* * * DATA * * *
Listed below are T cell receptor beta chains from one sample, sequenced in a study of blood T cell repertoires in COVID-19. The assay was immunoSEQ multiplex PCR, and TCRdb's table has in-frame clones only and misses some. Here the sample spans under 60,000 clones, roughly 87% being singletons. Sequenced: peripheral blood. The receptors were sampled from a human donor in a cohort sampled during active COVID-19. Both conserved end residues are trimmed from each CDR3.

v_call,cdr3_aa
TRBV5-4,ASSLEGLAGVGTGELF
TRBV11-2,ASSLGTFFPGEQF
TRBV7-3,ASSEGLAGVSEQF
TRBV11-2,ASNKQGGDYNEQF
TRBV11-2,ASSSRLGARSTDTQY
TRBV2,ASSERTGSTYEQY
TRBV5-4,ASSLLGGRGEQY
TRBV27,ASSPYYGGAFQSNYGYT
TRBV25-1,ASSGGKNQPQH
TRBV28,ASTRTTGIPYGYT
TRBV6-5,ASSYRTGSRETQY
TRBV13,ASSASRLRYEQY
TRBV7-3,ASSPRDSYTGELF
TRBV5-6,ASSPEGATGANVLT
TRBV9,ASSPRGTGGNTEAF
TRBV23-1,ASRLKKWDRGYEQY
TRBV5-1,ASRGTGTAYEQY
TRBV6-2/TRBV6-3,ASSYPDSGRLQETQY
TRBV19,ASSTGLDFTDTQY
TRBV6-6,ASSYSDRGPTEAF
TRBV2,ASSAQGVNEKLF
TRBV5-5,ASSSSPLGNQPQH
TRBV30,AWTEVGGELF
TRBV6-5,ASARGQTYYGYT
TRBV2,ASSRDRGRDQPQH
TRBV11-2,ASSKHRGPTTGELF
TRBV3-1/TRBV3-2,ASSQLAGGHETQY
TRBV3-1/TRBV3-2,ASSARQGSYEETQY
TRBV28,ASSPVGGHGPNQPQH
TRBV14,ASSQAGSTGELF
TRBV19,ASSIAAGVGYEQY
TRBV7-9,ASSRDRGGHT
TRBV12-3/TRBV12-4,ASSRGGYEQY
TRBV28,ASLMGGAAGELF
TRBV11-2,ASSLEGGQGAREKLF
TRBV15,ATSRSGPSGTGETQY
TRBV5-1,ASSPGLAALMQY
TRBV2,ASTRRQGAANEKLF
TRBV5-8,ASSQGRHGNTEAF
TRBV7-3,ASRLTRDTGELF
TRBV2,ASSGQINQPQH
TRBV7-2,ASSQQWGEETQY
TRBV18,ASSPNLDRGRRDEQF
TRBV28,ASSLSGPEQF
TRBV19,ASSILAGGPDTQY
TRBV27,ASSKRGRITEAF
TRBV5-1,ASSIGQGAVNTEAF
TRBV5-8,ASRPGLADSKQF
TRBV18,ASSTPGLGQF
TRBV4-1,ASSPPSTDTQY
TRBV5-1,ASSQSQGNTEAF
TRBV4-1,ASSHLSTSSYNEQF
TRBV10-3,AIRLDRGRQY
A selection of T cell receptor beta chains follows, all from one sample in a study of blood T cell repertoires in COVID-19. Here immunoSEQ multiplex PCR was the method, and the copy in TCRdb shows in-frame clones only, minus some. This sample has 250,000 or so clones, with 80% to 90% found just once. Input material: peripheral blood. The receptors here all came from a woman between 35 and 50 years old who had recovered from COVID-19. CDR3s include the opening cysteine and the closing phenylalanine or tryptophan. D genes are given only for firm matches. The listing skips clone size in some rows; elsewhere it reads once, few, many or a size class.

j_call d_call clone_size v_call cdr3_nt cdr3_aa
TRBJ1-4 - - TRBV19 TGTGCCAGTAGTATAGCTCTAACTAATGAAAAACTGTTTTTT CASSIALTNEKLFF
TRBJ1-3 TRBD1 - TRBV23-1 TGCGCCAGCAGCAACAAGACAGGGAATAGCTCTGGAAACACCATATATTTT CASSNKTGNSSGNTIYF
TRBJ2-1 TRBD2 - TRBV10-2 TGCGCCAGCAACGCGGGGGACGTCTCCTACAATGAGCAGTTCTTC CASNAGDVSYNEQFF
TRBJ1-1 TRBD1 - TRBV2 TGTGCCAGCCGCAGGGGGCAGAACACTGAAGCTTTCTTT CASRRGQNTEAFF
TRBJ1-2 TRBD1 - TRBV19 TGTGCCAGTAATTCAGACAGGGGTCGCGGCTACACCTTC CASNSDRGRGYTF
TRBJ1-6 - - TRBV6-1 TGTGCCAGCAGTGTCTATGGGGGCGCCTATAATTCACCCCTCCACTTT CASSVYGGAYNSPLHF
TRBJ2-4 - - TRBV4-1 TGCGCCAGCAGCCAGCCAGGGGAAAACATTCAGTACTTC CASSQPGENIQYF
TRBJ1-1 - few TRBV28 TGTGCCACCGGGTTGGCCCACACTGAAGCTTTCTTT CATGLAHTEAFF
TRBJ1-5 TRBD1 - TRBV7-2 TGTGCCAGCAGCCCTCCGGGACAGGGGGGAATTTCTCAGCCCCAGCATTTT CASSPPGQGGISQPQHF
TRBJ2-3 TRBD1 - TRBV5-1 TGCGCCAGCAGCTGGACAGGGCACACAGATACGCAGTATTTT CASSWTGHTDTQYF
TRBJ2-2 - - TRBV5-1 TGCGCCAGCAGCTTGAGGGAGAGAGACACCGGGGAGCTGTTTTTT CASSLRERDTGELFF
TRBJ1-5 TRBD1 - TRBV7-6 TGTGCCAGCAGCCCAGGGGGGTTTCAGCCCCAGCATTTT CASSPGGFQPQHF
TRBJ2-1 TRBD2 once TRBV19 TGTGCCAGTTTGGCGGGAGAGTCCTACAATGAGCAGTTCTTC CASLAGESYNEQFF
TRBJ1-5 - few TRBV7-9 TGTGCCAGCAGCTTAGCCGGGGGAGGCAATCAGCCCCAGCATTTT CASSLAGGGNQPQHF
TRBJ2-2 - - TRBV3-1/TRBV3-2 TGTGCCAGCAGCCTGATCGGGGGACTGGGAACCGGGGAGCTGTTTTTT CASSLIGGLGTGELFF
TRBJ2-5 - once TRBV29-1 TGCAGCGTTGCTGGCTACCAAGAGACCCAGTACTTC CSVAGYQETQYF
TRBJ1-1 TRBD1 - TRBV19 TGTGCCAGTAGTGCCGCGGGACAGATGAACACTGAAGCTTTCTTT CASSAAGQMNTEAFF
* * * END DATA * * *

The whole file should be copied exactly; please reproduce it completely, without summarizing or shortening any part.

Listed below are T cell receptor beta chains from one sample, sequenced in a study of blood T cell repertoires in COVID-19. The assay was immunoSEQ multiplex PCR, and TCRdb's table has in-frame clones only and misses some. Here the sample spans under 60,000 clones, roughly 87% being singletons. Sequenced: peripheral blood. The receptors were sampled from a human donor in a cohort sampled during active COVID-19. Both conserved end residues are trimmed from each CDR3.

v_call,cdr3_aa
TRBV5-4,ASSLEGLAGVGTGELF
TRBV11-2,ASSLGTFFPGEQF
TRBV7-3,ASSEGLAGVSEQF
TRBV11-2,ASNKQGGDYNEQF
TRBV11-2,ASSSRLGARSTDTQY
TRBV2,ASSERTGSTYEQY
TRBV5-4,ASSLLGGRGEQY
TRBV27,ASSPYYGGAFQSNYGYT
TRBV25-1,ASSGGKNQPQH
TRBV28,ASTRTTGIPYGYT
TRBV6-5,ASSYRTGSRETQY
TRBV13,ASSASRLRYEQY
TRBV7-3,ASSPRDSYTGELF
TRBV5-6,ASSPEGATGANVLT
TRBV9,ASSPRGTGGNTEAF
TRBV23-1,ASRLKKWDRGYEQY
TRBV5-1,ASRGTGTAYEQY
TRBV6-2/TRBV6-3,ASSYPDSGRLQETQY
TRBV19,ASSTGLDFTDTQY
TRBV6-6,ASSYSDRGPTEAF
TRBV2,ASSAQGVNEKLF
TRBV5-5,ASSSSPLGNQPQH
TRBV30,AWTEVGGELF
TRBV6-5,ASARGQTYYGYT
TRBV2,ASSRDRGRDQPQH
TRBV11-2,ASSKHRGPTTGELF
TRBV3-1/TRBV3-2,ASSQLAGGHETQY
TRBV3-1/TRBV3-2,ASSARQGSYEETQY
TRBV28,ASSPVGGHGPNQPQH
TRBV14,ASSQAGSTGELF
TRBV19,ASSIAAGVGYEQY
TRBV7-9,ASSRDRGGHT
TRBV12-3/TRBV12-4,ASSRGGYEQY
TRBV28,ASLMGGAAGELF
TRBV11-2,ASSLEGGQGAREKLF
TRBV15,ATSRSGPSGTGETQY
TRBV5-1,ASSPGLAALMQY
TRBV2,ASTRRQGAANEKLF
TRBV5-8,ASSQGRHGNTEAF
TRBV7-3,ASRLTRDTGELF
TRBV2,ASSGQINQPQH
TRBV7-2,ASSQQWGEETQY
TRBV18,ASSPNLDRGRRDEQF
TRBV28,ASSLSGPEQF
TRBV19,ASSILAGGPDTQY
TRBV27,ASSKRGRITEAF
TRBV5-1,ASSIGQGAVNTEAF
TRBV5-8,ASRPGLADSKQF
TRBV18,ASSTPGLGQF
TRBV4-1,ASSPPSTDTQY
TRBV5-1,ASSQSQGNTEAF
TRBV4-1,ASSHLSTSSYNEQF
TRBV10-3,AIRLDRGRQY
A selection of T cell receptor beta chains follows, all from one sample in a study of blood T cell repertoires in COVID-19. Here immunoSEQ multiplex PCR was the method, and the copy in TCRdb shows in-frame clones only, minus some. This sample has 250,000 or so clones, with 80% to 90% found just once. Input material: peripheral blood. The receptors here all came from a woman between 35 and 50 years old who had recovered from COVID-19. CDR3s include the opening cysteine and the closing phenylalanine or tryptophan. D genes are given only for firm matches. The listing skips clone size in some rows; elsewhere it reads once, few, many or a size class.

j_call d_call clone_size v_call cdr3_nt cdr3_aa
TRBJ1-4 - - TRBV19 TGTGCCAGTAGTATAGCTCTAACTAATGAAAAACTGTTTTTT CASSIALTNEKLFF
TRBJ1-3 TRBD1 - TRBV23-1 TGCGCCAGCAGCAACAAGACAGGGAATAGCTCTGGAAACACCATATATTTT CASSNKTGNSSGNTIYF
TRBJ2-1 TRBD2 - TRBV10-2 TGCGCCAGCAACGCGGGGGACGTCTCCTACAATGAGCAGTTCTTC CASNAGDVSYNEQFF
TRBJ1-1 TRBD1 - TRBV2 TGTGCCAGCCGCAGGGGGCAGAACACTGAAGCTTTCTTT CASRRGQNTEAFF
TRBJ1-2 TRBD1 - TRBV19 TGTGCCAGTAATTCAGACAGGGGTCGCGGCTACACCTTC CASNSDRGRGYTF
TRBJ1-6 - - TRBV6-1 TGTGCCAGCAGTGTCTATGGGGGCGCCTATAATTCACCCCTCCACTTT CASSVYGGAYNSPLHF
TRBJ2-4 - - TRBV4-1 TGCGCCAGCAGCCAGCCAGGGGAAAACATTCAGTACTTC CASSQPGENIQYF
TRBJ1-1 - few TRBV28 TGTGCCACCGGGTTGGCCCACACTGAAGCTTTCTTT CATGLAHTEAFF
TRBJ1-5 TRBD1 - TRBV7-2 TGTGCCAGCAGCCCTCCGGGACAGGGGGGAATTTCTCAGCCCCAGCATTTT CASSPPGQGGISQPQHF
TRBJ2-3 TRBD1 - TRBV5-1 TGCGCCAGCAGCTGGACAGGGCACACAGATACGCAGTATTTT CASSWTGHTDTQYF
TRBJ2-2 - - TRBV5-1 TGCGCCAGCAGCTTGAGGGAGAGAGACACCGGGGAGCTGTTTTTT CASSLRERDTGELFF
TRBJ1-5 TRBD1 - TRBV7-6 TGTGCCAGCAGCCCAGGGGGGTTTCAGCCCCAGCATTTT CASSPGGFQPQHF
TRBJ2-1 TRBD2 once TRBV19 TGTGCCAGTTTGGCGGGAGAGTCCTACAATGAGCAGTTCTTC CASLAGESYNEQFF
TRBJ1-5 - few TRBV7-9 TGTGCCAGCAGCTTAGCCGGGGGAGGCAATCAGCCCCAGCATTTT CASSLAGGGNQPQHF
TRBJ2-2 - - TRBV3-1/TRBV3-2 TGTGCCAGCAGCCTGATCGGGGGACTGGGAACCGGGGAGCTGTTTTTT CASSLIGGLGTGELFF
TRBJ2-5 - once TRBV29-1 TGCAGCGTTGCTGGCTACCAAGAGACCCAGTACTTC CSVAGYQETQYF
TRBJ1-1 TRBD1 - TRBV19 TGTGCCAGTAGTGCCGCGGGACAGATGAACACTGAAGCTTTCTTT CASSAAGQMNTEAFF